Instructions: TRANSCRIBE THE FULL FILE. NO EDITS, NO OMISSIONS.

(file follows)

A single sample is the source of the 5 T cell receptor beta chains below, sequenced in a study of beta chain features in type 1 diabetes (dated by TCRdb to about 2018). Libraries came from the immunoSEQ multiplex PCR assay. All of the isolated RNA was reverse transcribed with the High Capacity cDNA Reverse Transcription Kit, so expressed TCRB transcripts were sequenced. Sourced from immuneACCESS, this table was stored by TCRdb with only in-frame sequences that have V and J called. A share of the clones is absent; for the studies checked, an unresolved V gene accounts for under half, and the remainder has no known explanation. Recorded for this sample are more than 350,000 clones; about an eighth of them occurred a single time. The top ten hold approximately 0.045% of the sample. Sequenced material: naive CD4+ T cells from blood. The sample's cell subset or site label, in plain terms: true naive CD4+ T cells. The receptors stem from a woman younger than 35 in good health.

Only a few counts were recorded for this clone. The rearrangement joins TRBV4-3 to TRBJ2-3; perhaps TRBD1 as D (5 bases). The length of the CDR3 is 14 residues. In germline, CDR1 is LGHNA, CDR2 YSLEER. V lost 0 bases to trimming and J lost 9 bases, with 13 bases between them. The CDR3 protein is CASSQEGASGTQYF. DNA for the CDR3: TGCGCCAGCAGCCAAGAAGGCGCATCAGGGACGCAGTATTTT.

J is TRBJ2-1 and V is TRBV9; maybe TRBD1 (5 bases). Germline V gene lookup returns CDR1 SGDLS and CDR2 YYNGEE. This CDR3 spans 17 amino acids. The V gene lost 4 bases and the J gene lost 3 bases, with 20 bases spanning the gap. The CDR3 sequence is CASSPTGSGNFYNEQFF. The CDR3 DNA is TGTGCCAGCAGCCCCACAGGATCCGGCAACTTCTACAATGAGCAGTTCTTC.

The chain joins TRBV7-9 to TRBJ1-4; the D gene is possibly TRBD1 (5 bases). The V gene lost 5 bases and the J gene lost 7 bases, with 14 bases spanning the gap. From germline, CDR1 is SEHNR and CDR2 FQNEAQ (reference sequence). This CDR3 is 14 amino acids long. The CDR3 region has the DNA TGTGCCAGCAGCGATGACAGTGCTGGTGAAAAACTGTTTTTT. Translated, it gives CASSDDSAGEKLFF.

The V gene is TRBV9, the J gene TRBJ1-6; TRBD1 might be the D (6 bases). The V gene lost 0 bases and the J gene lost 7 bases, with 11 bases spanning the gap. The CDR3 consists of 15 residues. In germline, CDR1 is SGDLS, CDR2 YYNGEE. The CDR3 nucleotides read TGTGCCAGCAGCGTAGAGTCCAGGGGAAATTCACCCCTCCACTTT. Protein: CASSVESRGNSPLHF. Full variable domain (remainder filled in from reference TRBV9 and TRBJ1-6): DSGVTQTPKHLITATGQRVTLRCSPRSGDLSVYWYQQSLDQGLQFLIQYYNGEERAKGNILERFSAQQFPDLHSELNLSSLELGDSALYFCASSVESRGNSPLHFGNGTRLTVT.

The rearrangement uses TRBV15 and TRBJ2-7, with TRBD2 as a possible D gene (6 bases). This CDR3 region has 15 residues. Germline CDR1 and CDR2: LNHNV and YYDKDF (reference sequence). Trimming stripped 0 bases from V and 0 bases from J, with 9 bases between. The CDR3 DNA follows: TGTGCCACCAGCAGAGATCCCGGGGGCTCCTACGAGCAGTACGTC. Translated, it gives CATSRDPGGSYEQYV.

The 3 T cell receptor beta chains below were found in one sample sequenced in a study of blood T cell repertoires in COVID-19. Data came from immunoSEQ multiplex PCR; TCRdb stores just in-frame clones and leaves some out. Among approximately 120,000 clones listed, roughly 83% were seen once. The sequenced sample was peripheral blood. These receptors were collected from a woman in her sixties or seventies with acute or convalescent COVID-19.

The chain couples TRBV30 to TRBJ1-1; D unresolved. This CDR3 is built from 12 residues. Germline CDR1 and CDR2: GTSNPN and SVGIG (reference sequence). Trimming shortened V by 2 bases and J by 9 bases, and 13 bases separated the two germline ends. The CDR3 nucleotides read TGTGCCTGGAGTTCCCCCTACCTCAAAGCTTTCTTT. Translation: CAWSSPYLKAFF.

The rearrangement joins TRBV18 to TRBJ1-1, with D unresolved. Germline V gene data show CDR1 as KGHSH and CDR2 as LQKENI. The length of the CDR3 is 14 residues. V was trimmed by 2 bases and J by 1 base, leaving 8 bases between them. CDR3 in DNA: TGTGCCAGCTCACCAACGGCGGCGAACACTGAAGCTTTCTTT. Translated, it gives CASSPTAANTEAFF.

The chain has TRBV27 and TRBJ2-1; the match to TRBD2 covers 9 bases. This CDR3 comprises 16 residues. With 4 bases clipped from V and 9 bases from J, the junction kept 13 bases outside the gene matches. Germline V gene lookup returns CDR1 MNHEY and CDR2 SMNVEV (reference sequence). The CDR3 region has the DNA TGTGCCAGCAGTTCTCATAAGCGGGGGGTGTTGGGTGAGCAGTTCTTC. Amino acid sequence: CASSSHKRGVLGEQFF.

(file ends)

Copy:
A single sample is the source of the 5 T cell receptor beta chains below, sequenced in a study of beta chain features in type 1 diabetes (dated by TCRdb to about 2018). Libraries came from the immunoSEQ multiplex PCR assay. All of the isolated RNA was reverse transcribed with the High Capacity cDNA Reverse Transcription Kit, so expressed TCRB transcripts were sequenced. Sourced from immuneACCESS, this table was stored by TCRdb with only in-frame sequences that have V and J called. A share of the clones is absent; for the studies checked, an unresolved V gene accounts for under half, and the remainder has no known explanation. Recorded for this sample are more than 350,000 clones; about an eighth of them occurred a single time. The top ten hold approximately 0.045% of the sample. Sequenced material: naive CD4+ T cells from blood. The sample's cell subset or site label, in plain terms: true naive CD4+ T cells. The receptors stem from a woman younger than 35 in good health.

Only a few counts were recorded for this clone. The rearrangement joins TRBV4-3 to TRBJ2-3; perhaps TRBD1 as D (5 bases). The length of the CDR3 is 14 residues. In germline, CDR1 is LGHNA, CDR2 YSLEER. V lost 0 bases to trimming and J lost 9 bases, with 13 bases between them. The CDR3 protein is CASSQEGASGTQYF. DNA for the CDR3: TGCGCCAGCAGCCAAGAAGGCGCATCAGGGACGCAGTATTTT.

J is TRBJ2-1 and V is TRBV9; maybe TRBD1 (5 bases). Germline V gene lookup returns CDR1 SGDLS and CDR2 YYNGEE. This CDR3 spans 17 amino acids. The V gene lost 4 bases and the J gene lost 3 bases, with 20 bases spanning the gap. The CDR3 sequence is CASSPTGSGNFYNEQFF. The CDR3 DNA is TGTGCCAGCAGCCCCACAGGATCCGGCAACTTCTACAATGAGCAGTTCTTC.

The chain joins TRBV7-9 to TRBJ1-4; the D gene is possibly TRBD1 (5 bases). The V gene lost 5 bases and the J gene lost 7 bases, with 14 bases spanning the gap. From germline, CDR1 is SEHNR and CDR2 FQNEAQ (reference sequence). This CDR3 is 14 amino acids long. The CDR3 region has the DNA TGTGCCAGCAGCGATGACAGTGCTGGTGAAAAACTGTTTTTT. Translated, it gives CASSDDSAGEKLFF.

The V gene is TRBV9, the J gene TRBJ1-6; TRBD1 might be the D (6 bases). The V gene lost 0 bases and the J gene lost 7 bases, with 11 bases spanning the gap. The CDR3 consists of 15 residues. In germline, CDR1 is SGDLS, CDR2 YYNGEE. The CDR3 nucleotides read TGTGCCAGCAGCGTAGAGTCCAGGGGAAATTCACCCCTCCACTTT. Protein: CASSVESRGNSPLHF. Full variable domain (remainder filled in from reference TRBV9 and TRBJ1-6): DSGVTQTPKHLITATGQRVTLRCSPRSGDLSVYWYQQSLDQGLQFLIQYYNGEERAKGNILERFSAQQFPDLHSELNLSSLELGDSALYFCASSVESRGNSPLHFGNGTRLTVT.

The rearrangement uses TRBV15 and TRBJ2-7, with TRBD2 as a possible D gene (6 bases). This CDR3 region has 15 residues. Germline CDR1 and CDR2: LNHNV and YYDKDF (reference sequence). Trimming stripped 0 bases from V and 0 bases from J, with 9 bases between. The CDR3 DNA follows: TGTGCCACCAGCAGAGATCCCGGGGGCTCCTACGAGCAGTACGTC. Translated, it gives CATSRDPGGSYEQYV.

The 3 T cell receptor beta chains below were found in one sample sequenced in a study of blood T cell repertoires in COVID-19. Data came from immunoSEQ multiplex PCR; TCRdb stores just in-frame clones and leaves some out. Among approximately 120,000 clones listed, roughly 83% were seen once. The sequenced sample was peripheral blood. These receptors were collected from a woman in her sixties or seventies with acute or convalescent COVID-19.

The chain couples TRBV30 to TRBJ1-1; D unresolved. This CDR3 is built from 12 residues. Germline CDR1 and CDR2: GTSNPN and SVGIG (reference sequence). Trimming shortened V by 2 bases and J by 9 bases, and 13 bases separated the two germline ends. The CDR3 nucleotides read TGTGCCTGGAGTTCCCCCTACCTCAAAGCTTTCTTT. Translation: CAWSSPYLKAFF.

The rearrangement joins TRBV18 to TRBJ1-1, with D unresolved. Germline V gene data show CDR1 as KGHSH and CDR2 as LQKENI. The length of the CDR3 is 14 residues. V was trimmed by 2 bases and J by 1 base, leaving 8 bases between them. CDR3 in DNA: TGTGCCAGCTCACCAACGGCGGCGAACACTGAAGCTTTCTTT. Translated, it gives CASSPTAANTEAFF.

The chain has TRBV27 and TRBJ2-1; the match to TRBD2 covers 9 bases. This CDR3 comprises 16 residues. With 4 bases clipped from V and 9 bases from J, the junction kept 13 bases outside the gene matches. Germline V gene lookup returns CDR1 MNHEY and CDR2 SMNVEV (reference sequence). The CDR3 region has the DNA TGTGCCAGCAGTTCTCATAAGCGGGGGGTGTTGGGTGAGCAGTTCTTC. Amino acid sequence: CASSSHKRGVLGEQFF.